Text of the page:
The mechanics are not that dissimilar for a game like CityVille where you are building your city, but you’re also inviting your friends to be your neighbors. They’re not people you’re going to war with, they’re your neighbors and you’re trading with them. When you get your train that starts to come through your town and you send supplies over to your friend’s city, you’re doing that to help them. When you visit their city and you’re collecting some of their buildings and they get coins for it also, you’re doing it in a collaborative way, and the game was just planned to be that way. You can take an experience and push it in one direction or another depending on what your intention is for it.

 

You have to realize that you have to mix the right intention with the right audience because if I took a P2P audience and I made a game where they could be Mark Nelson in the game and make peace with people, peace is going to be the aberration of the game. It’s going to be the exception. If you have a game like CityVille and you had someone who wanted to come in and run rampant on someone’s city, I’m not sure how you would do it. You might be able to, but it would be the aberration. So you need to find the right mechanics and the right content and match it with the right audience, or at least an audience that’s open to it to get what it is that you’re looking for.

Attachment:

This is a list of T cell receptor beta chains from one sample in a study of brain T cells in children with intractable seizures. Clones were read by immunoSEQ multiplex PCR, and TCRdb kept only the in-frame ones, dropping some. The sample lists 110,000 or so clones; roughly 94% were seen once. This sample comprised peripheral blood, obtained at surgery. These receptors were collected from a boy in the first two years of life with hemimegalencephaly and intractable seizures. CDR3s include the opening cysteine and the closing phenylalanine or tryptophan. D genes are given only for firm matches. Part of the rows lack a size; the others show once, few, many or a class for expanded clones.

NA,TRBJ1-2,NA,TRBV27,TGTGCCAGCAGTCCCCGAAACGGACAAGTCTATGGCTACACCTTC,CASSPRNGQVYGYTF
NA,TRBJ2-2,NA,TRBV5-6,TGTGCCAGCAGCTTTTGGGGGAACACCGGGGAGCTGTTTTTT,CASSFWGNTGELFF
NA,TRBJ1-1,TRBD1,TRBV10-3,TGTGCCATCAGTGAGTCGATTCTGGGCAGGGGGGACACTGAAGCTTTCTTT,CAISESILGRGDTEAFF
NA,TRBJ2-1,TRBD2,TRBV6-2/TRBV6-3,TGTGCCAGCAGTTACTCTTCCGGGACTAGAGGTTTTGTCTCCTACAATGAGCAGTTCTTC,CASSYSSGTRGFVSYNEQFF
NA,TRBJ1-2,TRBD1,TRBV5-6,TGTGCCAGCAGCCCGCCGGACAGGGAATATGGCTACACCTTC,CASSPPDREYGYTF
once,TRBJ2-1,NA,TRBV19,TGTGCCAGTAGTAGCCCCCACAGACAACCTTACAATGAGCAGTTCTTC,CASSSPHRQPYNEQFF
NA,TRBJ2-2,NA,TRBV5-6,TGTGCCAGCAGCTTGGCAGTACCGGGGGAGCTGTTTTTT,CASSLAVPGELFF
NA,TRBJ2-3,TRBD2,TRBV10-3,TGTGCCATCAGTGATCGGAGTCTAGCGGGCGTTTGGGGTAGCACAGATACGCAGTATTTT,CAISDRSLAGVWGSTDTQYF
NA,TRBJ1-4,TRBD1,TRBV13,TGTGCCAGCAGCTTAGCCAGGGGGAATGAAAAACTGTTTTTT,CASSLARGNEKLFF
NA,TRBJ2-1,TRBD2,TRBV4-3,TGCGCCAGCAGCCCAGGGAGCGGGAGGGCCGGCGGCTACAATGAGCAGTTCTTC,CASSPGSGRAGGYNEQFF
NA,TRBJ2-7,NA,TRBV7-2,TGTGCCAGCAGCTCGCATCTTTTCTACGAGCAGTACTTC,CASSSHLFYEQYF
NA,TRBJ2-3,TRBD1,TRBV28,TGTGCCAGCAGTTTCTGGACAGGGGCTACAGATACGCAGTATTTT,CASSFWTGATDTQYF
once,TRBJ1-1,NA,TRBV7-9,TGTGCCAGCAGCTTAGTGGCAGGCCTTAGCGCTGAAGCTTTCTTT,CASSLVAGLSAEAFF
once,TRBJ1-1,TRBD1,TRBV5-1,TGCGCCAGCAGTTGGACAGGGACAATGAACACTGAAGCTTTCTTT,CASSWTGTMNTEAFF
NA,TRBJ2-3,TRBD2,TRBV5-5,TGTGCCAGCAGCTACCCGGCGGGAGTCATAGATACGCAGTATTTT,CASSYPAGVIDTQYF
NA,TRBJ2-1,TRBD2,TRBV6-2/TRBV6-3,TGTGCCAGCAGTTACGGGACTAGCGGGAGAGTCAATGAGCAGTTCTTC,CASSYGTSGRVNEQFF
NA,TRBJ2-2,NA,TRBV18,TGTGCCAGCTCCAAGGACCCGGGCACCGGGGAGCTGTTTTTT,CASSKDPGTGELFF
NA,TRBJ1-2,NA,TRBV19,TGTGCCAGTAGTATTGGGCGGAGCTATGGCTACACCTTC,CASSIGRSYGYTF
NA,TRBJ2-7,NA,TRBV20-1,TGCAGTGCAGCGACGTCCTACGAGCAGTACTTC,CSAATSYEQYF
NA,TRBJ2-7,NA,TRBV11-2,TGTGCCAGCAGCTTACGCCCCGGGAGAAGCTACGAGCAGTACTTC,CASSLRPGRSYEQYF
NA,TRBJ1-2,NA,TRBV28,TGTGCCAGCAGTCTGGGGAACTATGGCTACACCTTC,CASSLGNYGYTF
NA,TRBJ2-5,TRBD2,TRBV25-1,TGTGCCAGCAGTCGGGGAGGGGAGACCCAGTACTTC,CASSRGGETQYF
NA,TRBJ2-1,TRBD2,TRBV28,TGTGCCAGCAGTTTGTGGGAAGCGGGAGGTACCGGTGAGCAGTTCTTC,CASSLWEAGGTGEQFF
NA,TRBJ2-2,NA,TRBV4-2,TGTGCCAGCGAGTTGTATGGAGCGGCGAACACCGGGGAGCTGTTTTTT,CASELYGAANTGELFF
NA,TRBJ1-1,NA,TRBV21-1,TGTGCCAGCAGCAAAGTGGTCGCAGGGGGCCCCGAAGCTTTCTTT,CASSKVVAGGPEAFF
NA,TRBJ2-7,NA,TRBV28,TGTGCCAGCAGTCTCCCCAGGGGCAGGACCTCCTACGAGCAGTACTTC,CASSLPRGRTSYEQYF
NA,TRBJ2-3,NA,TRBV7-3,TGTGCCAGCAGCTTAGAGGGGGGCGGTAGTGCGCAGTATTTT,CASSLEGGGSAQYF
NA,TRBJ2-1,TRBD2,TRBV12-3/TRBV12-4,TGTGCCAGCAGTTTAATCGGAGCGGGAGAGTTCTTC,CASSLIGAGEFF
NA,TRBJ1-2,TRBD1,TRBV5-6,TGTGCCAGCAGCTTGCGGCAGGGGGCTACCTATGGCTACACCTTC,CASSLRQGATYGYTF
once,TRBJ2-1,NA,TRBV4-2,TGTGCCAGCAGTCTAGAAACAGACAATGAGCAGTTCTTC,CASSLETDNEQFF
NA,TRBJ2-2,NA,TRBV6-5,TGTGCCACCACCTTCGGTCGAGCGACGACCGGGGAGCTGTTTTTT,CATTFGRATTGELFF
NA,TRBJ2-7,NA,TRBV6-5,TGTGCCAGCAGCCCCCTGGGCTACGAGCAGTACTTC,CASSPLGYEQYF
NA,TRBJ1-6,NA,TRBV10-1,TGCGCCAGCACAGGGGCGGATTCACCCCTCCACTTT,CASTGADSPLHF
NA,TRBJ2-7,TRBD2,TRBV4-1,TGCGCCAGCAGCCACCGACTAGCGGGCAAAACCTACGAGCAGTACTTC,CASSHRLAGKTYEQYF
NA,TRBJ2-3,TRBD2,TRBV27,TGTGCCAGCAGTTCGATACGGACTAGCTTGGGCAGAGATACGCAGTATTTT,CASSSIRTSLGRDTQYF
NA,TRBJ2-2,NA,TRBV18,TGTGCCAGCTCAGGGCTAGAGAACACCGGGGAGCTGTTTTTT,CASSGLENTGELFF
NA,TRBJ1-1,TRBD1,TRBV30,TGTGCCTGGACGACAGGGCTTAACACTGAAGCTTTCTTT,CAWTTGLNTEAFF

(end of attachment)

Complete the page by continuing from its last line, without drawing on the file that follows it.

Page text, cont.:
Margarita: Then picture the corporate world or the non-game world where we’re not really thinking about the intention or the narrative. We have software and then people say, “Oh I can manipulate the system so I can be aggressive, or I can manipulate the system so I can be collaborative,” but there’s no clear signal because not everyone is operating off of the same book, off of the same narrative. So you get these conflicting, here are people who are playing it in a very aggressive, political way. Something as benign as email right?